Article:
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2023 UROP Projects Announced

This year the Louisiana Sea Grant College Program (LSG) is funding seven Undergraduate Research Opportunities Program (UROP) projects. Established in 1992 to provide talented undergraduate students with hands-on research experience, LSG has funded more than 200 UROP projects.

Each UROP student will gain first-hand knowledge regarding the whole research process from design, implementation, analysis to conclusion. The hope is for students to present at relevant conferences and publish in peer-reviewed scientific journals.

Projects receive funding up to $3,000. UROP applications are accepted each fall for projects starting the following March. Full-time undergraduate students at all Louisiana colleges and universities are eligible.

Miranda Buckheit, Loyola University
Advisor: Frank Jordan
Continued Assessment of Early Invasion Dynamics of Asian Swamp Eel in Lake Pontchartrain Estuary

Cuchia, an invasive Asian swamp eel, was discovered recently in Bayou St. John. They are opportune predators that can breathe air, crawl from waterbody to waterbody, burrow, inhabit dense vegetation, tolerate fresh and brackish water, all while feeding on shrimp, crabs, insect and small fishes. The primary objective of this project is to quantify the distribution and abundance of Chchia within Bayou St. John and nearby locations in Lake Pontchartrain. The research team hopes their work  will provide insight toward aggressive management of this species.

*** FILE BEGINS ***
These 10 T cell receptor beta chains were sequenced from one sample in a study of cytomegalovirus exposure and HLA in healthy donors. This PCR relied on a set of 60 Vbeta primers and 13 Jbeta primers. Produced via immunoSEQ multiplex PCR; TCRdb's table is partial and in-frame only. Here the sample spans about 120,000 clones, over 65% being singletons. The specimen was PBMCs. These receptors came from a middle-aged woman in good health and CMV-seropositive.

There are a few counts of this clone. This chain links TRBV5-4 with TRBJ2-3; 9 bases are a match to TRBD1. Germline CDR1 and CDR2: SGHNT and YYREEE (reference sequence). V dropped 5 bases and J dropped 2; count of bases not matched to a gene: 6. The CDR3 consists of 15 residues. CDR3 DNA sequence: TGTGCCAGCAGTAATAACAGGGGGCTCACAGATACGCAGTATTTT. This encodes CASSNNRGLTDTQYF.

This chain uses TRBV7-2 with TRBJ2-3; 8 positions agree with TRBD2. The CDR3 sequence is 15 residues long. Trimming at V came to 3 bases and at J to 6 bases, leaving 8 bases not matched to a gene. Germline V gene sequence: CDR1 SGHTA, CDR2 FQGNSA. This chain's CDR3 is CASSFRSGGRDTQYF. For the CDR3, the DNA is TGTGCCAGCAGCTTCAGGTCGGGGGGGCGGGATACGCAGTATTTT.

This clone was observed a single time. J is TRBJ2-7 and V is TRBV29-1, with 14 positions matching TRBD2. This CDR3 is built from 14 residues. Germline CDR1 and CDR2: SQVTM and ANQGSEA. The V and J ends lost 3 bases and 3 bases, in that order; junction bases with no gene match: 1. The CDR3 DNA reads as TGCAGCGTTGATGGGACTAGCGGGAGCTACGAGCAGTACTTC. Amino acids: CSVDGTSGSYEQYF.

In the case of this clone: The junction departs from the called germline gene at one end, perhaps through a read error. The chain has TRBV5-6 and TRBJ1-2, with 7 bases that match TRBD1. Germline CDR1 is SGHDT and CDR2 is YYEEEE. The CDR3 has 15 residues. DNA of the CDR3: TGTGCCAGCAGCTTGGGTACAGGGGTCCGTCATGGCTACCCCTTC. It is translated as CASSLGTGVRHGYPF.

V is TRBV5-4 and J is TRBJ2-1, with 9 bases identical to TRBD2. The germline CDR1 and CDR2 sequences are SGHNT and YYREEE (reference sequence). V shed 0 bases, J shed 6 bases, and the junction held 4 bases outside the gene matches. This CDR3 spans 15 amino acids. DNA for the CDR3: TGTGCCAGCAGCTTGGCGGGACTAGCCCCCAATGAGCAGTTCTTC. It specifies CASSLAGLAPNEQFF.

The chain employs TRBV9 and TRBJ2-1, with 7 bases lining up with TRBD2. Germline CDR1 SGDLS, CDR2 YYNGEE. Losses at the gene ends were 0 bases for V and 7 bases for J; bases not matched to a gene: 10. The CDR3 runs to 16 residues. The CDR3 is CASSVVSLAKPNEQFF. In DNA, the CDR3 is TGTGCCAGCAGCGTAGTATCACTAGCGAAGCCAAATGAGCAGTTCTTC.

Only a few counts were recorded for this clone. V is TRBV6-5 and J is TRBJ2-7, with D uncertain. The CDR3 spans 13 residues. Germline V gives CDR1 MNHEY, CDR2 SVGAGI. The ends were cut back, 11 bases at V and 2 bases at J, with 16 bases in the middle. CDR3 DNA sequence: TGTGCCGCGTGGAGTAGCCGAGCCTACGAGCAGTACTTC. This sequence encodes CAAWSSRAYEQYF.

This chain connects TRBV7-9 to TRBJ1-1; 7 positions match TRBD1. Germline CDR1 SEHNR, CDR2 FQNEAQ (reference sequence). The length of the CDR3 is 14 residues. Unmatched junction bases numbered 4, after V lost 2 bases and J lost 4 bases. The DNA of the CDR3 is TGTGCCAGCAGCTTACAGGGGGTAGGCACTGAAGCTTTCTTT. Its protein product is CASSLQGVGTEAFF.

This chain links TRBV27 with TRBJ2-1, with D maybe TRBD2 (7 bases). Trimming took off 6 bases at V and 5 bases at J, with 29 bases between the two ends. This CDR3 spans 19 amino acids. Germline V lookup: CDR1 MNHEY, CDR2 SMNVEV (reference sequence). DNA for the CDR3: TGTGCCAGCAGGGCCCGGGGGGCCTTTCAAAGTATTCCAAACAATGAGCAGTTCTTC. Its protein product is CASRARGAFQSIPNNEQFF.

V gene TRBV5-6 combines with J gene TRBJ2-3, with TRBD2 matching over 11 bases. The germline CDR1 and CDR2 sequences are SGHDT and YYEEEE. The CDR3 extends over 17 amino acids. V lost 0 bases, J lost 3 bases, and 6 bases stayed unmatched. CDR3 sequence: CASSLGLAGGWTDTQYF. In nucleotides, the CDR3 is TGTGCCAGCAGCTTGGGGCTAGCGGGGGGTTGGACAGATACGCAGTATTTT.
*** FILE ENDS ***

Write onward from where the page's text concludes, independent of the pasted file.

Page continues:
Photo: Kayla WillisPhoto: Rayna CarnerRayna Carner and Kayla Willis, Tulane University
Advisor: Torbjorn Tornqvist
Carbon Accumulation in the Lafourche Delta Lobe: Towards Understanding the Potential of Sediment Diversions as Carbon Sinks

Coastal environments sequester organic carbon at high rates, with organic carbon burial rates being well-constrained for wetlands but less so for deltaic deposits like those formed from sediment diversions, such as the Mid-Barataria Diversion Project. This project will help determine the potential of the Mid-Barataria Diversion as a carbon sink by analyzing sediment cores taken near the diversion site.